A pensioner lost his £193,000 inheritance after he accidentally gave the wrong sort code and the money ended up in another person’s account who refused to give it back.
Featured Image VIA
Peter Teich, 74, from Cambridge, was due to receive the generous sum after his 100-year-old dad passed away (RIP).
Peter says he gave all the correct details – name, address, account number – to his solicitor, but handed over the wrong sort code.
He told The Guardian that he realised something was horribly wrong after his sister received her share of the inheritance but his still hadn’t come through. That’s when the penny dropped and he contacted his bank who confirmed the money had gone into another Barclays customer’s account who had a slightly different sort code.
The bank asked the person who received the cash for permission to return the money, but he refused – and Barclays told Peter it had no powers to force him to return the funds as it wasn’t its own error.
Instead, he got a letter from Barclays that said his account would be credited with a “small token gesture of £25.” Lol.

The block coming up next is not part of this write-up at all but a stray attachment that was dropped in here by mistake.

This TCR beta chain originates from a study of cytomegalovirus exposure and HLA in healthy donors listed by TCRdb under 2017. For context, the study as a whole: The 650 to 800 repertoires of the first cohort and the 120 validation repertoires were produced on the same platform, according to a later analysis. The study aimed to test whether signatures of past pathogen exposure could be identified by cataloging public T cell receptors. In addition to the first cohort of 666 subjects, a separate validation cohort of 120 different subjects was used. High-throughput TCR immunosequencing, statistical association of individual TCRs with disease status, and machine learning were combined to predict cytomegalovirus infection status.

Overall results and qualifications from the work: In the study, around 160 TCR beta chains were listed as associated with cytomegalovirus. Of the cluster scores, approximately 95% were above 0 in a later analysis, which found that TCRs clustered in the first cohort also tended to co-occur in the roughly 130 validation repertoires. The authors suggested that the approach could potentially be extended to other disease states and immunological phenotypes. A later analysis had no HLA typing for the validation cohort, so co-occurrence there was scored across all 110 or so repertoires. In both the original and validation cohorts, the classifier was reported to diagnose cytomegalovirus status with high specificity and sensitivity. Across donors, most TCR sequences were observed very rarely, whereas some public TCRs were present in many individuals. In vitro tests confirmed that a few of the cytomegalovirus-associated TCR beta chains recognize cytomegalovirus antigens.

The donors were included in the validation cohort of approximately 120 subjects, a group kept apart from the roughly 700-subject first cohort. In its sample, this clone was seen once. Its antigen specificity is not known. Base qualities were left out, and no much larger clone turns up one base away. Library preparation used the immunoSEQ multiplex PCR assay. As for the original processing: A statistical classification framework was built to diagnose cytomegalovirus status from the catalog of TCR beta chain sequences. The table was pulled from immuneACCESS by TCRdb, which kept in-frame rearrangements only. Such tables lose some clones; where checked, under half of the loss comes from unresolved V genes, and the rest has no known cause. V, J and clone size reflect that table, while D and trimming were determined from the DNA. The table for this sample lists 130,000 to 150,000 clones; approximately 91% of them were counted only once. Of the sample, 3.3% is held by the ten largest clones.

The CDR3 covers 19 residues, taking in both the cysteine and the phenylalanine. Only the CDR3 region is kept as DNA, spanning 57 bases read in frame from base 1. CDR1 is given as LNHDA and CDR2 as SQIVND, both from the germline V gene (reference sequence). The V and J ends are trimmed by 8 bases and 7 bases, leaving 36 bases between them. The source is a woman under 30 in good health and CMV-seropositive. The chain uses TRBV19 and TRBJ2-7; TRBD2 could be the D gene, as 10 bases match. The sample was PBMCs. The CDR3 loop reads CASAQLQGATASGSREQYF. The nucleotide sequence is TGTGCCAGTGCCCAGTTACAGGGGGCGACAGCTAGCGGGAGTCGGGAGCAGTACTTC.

So it looked like the responsibility was on Peter Teich himself to somehow recover the money – he went right ahead and hired a legal team to help him out.
He spent £12,000 in legal fees just to find the other Barclays customer’s identity, then forked out another £34,000 to get a freezing injunction to stop the man continuing to spend his cash.
In the end, thankfully, the court finally ordered the customer to return the money.
It wasn’t over yet, though – Peter Teich now asked Barclays to refund his legal costs, but the bank refused.
That’s when Peter took his story to The Guardian and the bank finally agreed to pay his £46,000 in legal costs along with £750 in compensation.
I freely acknowledge my mistake in this unhappy saga: I provided the sort code of the wrong Barclays branch.
But my error fades into near insignificance when considered in the context of Barclays’ conduct.
Unreal stuff from Barclays. I’m sure I’ve read other stories about people who have huge amounts of cash randomly show up in their bank accounts. They almost always end up spending the cash until the bank finds out, takes them to court and has them pay all the money back. Why was it different this time? Well because it was the customer’s honest mistake and not the bank’s.
The maddest part is that if Peter Treich didn’t end up spending an additional £46,000 in legal fees and court costs, he would have never got that money back. That’s a crazy amount of stress to put yourself through at 74 years old. But then I guess you cannot wait 74 years to receive your dad’s hard-earned life savings only for a complete stranger to end up spending it. That would have made Peter the mug of the century for sure.
For the transgender hacker who took 100 million people’s data from Capitol One bank this year, click HERE.